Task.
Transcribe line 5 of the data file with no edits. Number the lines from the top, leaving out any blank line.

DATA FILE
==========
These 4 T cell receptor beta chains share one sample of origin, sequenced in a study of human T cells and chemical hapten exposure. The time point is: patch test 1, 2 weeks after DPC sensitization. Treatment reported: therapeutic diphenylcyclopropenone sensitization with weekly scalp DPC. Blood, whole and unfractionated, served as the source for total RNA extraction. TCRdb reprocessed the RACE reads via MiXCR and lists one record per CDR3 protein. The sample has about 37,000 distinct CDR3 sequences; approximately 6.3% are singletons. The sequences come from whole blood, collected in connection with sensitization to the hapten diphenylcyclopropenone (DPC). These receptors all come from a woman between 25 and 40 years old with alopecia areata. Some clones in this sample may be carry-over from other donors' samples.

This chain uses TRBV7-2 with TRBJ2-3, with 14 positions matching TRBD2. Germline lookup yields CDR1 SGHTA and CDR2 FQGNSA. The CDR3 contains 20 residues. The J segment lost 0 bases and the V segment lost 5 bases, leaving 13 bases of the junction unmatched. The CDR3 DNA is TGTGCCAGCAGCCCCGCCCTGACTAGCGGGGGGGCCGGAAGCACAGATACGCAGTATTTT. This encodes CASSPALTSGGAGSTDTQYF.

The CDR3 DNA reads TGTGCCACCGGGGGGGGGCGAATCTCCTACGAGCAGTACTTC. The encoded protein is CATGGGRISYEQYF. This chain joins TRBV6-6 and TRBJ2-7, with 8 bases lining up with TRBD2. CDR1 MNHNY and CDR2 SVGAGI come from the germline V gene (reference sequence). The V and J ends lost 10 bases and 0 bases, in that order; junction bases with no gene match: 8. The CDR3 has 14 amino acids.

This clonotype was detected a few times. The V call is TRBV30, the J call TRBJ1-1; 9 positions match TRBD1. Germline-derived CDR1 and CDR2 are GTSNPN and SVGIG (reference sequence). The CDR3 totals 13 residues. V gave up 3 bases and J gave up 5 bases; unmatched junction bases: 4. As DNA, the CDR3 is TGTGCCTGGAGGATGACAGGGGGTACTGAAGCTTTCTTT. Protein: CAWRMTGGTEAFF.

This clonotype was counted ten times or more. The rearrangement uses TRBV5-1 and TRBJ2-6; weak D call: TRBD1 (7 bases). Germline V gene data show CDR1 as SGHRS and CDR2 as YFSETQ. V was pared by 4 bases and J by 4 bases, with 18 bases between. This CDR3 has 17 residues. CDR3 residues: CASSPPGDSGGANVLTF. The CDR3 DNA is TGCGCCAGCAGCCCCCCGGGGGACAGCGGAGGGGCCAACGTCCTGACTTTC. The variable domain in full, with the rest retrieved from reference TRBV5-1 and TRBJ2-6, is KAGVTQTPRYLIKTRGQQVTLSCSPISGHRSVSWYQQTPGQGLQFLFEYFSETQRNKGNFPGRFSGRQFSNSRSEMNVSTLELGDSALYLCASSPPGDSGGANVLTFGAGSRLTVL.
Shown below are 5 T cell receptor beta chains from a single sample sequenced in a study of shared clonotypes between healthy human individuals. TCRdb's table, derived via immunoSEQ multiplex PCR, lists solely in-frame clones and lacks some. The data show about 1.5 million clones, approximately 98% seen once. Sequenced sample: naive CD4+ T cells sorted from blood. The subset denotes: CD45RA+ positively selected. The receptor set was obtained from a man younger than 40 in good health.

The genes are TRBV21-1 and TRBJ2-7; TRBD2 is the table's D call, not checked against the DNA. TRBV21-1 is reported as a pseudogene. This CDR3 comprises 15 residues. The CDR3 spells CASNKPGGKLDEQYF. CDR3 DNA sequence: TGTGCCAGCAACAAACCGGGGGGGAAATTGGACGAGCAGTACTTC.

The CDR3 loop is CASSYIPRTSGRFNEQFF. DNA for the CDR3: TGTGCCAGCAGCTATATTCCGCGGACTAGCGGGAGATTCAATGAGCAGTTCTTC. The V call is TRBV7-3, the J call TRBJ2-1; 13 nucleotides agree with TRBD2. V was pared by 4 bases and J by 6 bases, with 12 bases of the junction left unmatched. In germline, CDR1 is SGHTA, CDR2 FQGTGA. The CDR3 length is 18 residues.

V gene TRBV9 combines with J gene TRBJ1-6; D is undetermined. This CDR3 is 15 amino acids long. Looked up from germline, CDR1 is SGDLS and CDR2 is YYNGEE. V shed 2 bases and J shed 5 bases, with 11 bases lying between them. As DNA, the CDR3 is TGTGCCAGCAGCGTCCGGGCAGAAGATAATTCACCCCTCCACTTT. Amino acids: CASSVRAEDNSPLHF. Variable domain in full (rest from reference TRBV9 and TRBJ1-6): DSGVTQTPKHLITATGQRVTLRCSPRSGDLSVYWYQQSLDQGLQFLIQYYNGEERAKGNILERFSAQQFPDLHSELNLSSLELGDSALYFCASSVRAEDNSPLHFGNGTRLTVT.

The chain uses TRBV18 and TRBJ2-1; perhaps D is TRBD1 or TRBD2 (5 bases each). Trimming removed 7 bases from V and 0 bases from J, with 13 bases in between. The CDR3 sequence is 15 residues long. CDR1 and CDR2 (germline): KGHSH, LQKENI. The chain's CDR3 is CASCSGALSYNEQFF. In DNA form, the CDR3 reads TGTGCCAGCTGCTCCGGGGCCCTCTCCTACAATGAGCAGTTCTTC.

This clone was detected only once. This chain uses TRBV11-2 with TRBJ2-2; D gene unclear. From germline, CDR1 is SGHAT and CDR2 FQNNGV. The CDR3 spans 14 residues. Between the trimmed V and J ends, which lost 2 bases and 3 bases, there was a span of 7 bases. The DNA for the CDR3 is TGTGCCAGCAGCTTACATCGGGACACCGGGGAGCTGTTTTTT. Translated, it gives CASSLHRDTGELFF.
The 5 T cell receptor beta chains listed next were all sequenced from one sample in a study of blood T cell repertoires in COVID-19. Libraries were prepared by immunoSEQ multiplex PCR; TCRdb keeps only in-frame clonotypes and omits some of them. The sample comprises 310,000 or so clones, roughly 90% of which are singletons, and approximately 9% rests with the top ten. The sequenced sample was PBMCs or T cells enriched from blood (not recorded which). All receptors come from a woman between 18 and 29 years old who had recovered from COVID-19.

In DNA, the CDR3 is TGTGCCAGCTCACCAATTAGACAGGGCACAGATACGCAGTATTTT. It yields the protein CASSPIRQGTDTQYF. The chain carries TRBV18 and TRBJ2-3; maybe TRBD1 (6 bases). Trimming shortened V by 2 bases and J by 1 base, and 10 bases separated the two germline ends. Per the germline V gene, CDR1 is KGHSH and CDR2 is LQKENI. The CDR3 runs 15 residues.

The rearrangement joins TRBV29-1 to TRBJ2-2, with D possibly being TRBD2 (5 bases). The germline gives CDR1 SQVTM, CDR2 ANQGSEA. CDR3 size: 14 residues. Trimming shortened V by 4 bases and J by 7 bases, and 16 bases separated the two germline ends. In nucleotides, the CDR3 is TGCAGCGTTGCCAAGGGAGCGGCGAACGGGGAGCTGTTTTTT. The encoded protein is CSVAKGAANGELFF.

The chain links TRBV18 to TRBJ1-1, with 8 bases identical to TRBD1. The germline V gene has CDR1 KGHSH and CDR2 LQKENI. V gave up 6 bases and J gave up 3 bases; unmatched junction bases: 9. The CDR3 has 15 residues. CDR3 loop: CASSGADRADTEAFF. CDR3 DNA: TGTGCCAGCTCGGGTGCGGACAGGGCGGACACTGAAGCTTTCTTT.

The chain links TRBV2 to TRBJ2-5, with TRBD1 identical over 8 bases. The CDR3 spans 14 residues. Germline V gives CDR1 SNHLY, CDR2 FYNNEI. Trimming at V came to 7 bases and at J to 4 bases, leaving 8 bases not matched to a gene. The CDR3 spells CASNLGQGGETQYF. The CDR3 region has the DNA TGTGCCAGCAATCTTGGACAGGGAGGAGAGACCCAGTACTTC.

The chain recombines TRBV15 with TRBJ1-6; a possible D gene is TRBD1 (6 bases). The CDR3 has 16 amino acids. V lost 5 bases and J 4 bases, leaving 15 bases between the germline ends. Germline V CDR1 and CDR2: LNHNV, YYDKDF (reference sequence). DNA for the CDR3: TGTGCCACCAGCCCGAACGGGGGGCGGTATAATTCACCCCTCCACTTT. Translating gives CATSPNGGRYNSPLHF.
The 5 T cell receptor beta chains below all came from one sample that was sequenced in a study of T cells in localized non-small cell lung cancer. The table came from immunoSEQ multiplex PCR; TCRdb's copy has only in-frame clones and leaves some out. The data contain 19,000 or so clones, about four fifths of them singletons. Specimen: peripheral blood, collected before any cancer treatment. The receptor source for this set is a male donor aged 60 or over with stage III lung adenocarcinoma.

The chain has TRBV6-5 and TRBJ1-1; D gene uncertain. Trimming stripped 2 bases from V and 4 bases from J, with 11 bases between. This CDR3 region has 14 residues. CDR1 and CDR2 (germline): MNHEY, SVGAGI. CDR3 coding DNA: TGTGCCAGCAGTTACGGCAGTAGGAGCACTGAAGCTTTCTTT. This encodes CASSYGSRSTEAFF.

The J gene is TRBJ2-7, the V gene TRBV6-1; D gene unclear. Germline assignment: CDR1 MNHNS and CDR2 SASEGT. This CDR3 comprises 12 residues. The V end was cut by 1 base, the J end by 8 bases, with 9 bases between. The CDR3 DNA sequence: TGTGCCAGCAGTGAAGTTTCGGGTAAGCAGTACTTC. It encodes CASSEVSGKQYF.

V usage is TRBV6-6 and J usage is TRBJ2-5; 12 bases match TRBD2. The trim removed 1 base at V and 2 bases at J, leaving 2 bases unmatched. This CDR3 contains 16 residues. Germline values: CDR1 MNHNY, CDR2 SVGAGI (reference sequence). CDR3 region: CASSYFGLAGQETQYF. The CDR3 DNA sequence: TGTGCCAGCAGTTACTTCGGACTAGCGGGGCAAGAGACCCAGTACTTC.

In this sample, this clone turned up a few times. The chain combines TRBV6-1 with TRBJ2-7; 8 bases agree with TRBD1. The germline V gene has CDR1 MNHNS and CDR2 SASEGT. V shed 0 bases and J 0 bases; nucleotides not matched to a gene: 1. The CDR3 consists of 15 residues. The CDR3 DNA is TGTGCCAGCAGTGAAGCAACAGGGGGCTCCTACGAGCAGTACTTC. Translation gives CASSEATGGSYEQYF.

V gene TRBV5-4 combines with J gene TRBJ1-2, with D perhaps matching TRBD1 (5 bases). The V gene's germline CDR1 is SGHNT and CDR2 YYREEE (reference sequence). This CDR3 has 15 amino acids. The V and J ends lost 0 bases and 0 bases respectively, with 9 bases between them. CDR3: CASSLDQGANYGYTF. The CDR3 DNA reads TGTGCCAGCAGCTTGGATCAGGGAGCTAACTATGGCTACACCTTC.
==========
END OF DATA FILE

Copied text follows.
This clonotype was counted ten times or more. The rearrangement uses TRBV5-1 and TRBJ2-6; weak D call: TRBD1 (7 bases). Germline V gene data show CDR1 as SGHRS and CDR2 as YFSETQ. V was pared by 4 bases and J by 4 bases, with 18 bases between. This CDR3 has 17 residues. CDR3 residues: CASSPPGDSGGANVLTF. The CDR3 DNA is TGCGCCAGCAGCCCCCCGGGGGACAGCGGAGGGGCCAACGTCCTGACTTTC. The variable domain in full, with the rest retrieved from reference TRBV5-1 and TRBJ2-6, is KAGVTQTPRYLIKTRGQQVTLSCSPISGHRSVSWYQQTPGQGLQFLFEYFSETQRNKGNFPGRFSGRQFSNSRSEMNVSTLELGDSALYLCASSPPGDSGGANVLTFGAGSRLTVL.